Along the western edge of Qalqilya, the separation barrier takes the form of a 24-foot concrete wall. Along the northern side and the southern side, the road that used to take farmers to their fields is now interrupted by the usual mound of earth and concrete cubes, a metal gate, rolls of razor wire about three feet deep, a ten-foot wire grate topped by more razor wire, fifty yards of roadway, more razor wire, an electric fence, more razor wire, another fifty yards of roadway and then, on the other side, more of the same. All this is protected by an immense fortified tower, with the Israeli flag hanging from it. I was told, as I surveyed the Israelis’ efforts here, that I was standing in what had once been an orchard, but the trees had been cut down to maintain a clear line of sight from the tower.

It isn’t just that so much damage has been done to a relatively small area – although a swathe of permanent devastation 200 metres wide by eight kilometres long in a town the size of Qalqilya is already more than a poor community can sustain – but that the expropriation clock is now ticking on the Palestinian land here that isn’t being watered or tended because it can’t be.

The resumption of negotiations between the new Palestinian leadership and the Israeli government has generated a sense of optimism that one hesitates to dismiss out of hand. Yet previous rounds of negotiation, beginning with Oslo, served only to consolidate Israel’s grip on the West Bank, Gaza and Jerusalem, while making life even more difficult for the Palestinians. In the same way, the lull that followed the death of Arafat in November was seen by many as a time of hope, but it was then that the people of Jayyus, near Qalqilya, learned that more of their land would be expropriated in order to make possible the expansion of the Israeli colony of Zufim, in the ‘seam area’ between the Green Line and the barrier. Their olive groves were bulldozed in December. Blind optimism that overlooks these ‘facts on the ground’ is no better than despair.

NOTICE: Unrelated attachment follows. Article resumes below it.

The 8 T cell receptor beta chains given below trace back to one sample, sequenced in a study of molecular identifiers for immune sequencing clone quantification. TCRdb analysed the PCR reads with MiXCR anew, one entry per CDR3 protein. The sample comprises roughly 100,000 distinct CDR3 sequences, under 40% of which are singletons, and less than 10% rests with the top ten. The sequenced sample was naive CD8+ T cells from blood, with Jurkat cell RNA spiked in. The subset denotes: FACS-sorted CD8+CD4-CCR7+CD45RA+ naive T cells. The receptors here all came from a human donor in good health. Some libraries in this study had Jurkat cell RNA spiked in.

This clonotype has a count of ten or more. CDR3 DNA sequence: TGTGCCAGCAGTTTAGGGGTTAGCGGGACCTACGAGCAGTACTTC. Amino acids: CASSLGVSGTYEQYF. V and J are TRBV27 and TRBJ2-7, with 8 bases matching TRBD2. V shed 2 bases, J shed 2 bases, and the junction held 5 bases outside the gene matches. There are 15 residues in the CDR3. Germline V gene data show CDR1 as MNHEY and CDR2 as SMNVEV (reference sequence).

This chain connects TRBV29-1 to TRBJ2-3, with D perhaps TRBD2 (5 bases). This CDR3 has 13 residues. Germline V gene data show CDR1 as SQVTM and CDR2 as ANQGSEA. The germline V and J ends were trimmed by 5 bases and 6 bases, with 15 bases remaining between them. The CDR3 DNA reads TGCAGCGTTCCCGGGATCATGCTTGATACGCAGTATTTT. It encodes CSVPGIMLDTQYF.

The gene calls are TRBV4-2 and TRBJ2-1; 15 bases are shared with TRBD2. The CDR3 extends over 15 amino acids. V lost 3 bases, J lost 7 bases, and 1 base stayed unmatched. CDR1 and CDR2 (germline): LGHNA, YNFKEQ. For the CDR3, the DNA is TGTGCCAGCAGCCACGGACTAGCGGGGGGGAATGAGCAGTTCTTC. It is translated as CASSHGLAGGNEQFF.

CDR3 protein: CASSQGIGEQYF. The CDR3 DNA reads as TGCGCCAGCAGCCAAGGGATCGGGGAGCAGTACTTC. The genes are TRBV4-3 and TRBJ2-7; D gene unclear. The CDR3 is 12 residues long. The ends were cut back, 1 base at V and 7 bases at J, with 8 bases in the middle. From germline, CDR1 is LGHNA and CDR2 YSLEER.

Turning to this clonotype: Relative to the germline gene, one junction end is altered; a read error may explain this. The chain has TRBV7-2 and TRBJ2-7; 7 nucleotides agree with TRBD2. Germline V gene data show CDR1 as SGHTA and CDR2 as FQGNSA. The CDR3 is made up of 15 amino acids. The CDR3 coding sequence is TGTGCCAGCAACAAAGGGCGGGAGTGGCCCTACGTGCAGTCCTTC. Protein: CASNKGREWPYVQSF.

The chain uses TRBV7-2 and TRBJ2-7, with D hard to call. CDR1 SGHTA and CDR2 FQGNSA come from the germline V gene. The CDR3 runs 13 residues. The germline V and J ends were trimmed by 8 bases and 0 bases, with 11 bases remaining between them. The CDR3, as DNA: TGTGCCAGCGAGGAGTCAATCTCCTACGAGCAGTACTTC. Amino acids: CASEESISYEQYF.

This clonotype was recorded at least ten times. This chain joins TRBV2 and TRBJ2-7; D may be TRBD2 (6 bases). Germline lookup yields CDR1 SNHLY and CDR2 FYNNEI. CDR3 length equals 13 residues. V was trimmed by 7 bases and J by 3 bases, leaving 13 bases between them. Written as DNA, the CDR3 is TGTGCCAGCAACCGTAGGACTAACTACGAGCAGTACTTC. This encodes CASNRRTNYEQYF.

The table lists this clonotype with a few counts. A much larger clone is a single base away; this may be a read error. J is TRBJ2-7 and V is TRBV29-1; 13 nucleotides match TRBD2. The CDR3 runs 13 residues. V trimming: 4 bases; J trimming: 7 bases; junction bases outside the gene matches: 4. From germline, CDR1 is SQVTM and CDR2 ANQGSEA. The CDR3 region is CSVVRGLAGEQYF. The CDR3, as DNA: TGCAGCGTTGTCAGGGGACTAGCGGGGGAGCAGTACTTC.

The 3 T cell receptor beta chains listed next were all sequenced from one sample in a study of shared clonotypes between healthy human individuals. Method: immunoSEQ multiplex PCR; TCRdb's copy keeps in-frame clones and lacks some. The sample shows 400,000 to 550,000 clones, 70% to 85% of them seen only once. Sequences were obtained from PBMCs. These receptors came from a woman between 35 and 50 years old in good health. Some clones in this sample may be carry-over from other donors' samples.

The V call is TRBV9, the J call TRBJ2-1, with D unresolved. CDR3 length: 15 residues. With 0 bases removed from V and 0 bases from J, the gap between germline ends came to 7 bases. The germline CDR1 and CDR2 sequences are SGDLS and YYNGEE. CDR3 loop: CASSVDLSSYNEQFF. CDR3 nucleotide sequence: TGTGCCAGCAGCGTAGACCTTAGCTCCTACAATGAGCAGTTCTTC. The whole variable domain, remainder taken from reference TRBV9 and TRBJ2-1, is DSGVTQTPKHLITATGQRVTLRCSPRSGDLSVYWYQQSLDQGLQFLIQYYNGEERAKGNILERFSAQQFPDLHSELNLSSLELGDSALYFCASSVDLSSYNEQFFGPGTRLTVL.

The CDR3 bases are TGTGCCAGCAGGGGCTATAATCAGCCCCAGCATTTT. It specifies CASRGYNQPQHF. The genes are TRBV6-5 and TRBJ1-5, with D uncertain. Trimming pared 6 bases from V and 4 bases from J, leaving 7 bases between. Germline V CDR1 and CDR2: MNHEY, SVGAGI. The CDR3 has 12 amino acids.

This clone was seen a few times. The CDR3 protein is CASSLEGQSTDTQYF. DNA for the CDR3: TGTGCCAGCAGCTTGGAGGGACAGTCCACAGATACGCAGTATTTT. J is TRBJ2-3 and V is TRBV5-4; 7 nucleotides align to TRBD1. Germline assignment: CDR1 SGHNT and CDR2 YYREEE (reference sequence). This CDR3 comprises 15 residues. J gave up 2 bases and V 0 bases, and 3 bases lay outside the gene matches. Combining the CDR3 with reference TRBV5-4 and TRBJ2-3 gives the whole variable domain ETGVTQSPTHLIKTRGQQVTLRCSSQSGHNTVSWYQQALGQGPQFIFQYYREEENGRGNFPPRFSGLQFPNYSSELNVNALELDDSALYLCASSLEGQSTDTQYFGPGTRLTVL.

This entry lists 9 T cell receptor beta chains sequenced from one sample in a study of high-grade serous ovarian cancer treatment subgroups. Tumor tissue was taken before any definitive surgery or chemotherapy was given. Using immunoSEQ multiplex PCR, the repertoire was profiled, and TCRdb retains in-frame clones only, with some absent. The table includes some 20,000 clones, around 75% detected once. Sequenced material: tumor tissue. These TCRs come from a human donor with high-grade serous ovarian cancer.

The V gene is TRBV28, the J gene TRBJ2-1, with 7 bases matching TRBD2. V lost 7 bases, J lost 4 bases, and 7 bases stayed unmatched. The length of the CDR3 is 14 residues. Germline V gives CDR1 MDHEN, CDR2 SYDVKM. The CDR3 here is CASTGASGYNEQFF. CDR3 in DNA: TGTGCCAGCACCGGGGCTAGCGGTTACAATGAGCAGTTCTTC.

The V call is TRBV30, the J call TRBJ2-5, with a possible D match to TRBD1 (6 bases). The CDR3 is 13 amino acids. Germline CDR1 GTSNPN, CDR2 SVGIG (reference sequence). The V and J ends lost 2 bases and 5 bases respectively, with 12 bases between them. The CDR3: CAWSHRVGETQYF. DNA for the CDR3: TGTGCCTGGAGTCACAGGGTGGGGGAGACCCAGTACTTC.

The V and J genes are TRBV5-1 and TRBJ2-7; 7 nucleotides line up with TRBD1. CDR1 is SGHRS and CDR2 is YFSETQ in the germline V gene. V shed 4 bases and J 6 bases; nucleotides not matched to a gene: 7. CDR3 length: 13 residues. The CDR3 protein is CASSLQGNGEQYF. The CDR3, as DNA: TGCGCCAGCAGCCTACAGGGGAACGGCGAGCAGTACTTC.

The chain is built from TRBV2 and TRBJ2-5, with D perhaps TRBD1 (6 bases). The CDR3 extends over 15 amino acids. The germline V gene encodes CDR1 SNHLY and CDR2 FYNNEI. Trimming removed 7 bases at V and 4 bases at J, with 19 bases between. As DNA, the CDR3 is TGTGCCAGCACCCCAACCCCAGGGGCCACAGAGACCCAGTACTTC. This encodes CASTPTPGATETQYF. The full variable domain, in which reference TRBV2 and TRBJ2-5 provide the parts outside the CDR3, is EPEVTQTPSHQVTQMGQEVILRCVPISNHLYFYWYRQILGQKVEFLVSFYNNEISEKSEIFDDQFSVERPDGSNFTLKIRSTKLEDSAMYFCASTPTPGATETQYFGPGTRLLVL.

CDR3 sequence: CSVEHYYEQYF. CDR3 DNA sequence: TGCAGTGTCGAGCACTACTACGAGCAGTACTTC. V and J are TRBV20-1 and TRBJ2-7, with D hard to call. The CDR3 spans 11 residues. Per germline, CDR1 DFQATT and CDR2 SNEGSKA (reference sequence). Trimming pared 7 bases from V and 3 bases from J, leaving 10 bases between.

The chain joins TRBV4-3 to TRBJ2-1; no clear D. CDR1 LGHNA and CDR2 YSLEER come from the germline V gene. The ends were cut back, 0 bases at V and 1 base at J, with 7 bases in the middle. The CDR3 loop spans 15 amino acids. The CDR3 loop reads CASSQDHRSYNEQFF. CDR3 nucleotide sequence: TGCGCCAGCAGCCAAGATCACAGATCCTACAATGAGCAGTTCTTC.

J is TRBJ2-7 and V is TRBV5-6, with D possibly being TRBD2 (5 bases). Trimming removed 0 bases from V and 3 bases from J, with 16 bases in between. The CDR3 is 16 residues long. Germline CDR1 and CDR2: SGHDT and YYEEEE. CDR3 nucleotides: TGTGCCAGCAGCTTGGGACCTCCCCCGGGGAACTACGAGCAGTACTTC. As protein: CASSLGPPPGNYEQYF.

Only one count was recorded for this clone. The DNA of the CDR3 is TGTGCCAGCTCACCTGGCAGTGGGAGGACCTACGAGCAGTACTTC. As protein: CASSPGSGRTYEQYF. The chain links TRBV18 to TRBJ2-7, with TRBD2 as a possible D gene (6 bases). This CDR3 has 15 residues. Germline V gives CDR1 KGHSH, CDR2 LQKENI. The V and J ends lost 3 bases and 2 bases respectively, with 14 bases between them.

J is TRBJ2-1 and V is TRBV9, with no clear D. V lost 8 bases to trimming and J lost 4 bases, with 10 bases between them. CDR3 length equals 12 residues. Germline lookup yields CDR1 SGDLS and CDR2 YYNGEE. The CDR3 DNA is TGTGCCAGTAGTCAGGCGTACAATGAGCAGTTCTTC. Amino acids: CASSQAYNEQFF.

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Vol. 27 No. 6 · 17 March 2005

The juxtaposition of Saree Makdisi’s Diary about the West Bank wall (LRB, 3 March) and Hal Foster’s piece on Christo’s installation in Central Park (LRB, 3 March) gave me an idea for an ‘architectural transmutation’ that could invert the effect of the wall. I would like to invite Christo to use the path of the 1967 border to create a transformational work: a pliable line of fabric that would emphasise the permeability of boundaries. The line would be the antithesis of the present wall in its penetrability and malleability, emphasising the interconnectivity of places and people. To make the project happen, I would need a direct line to God, to Christo, to the Arts Council or to Unesco: can any readers of the LRB help?

Orna Neumann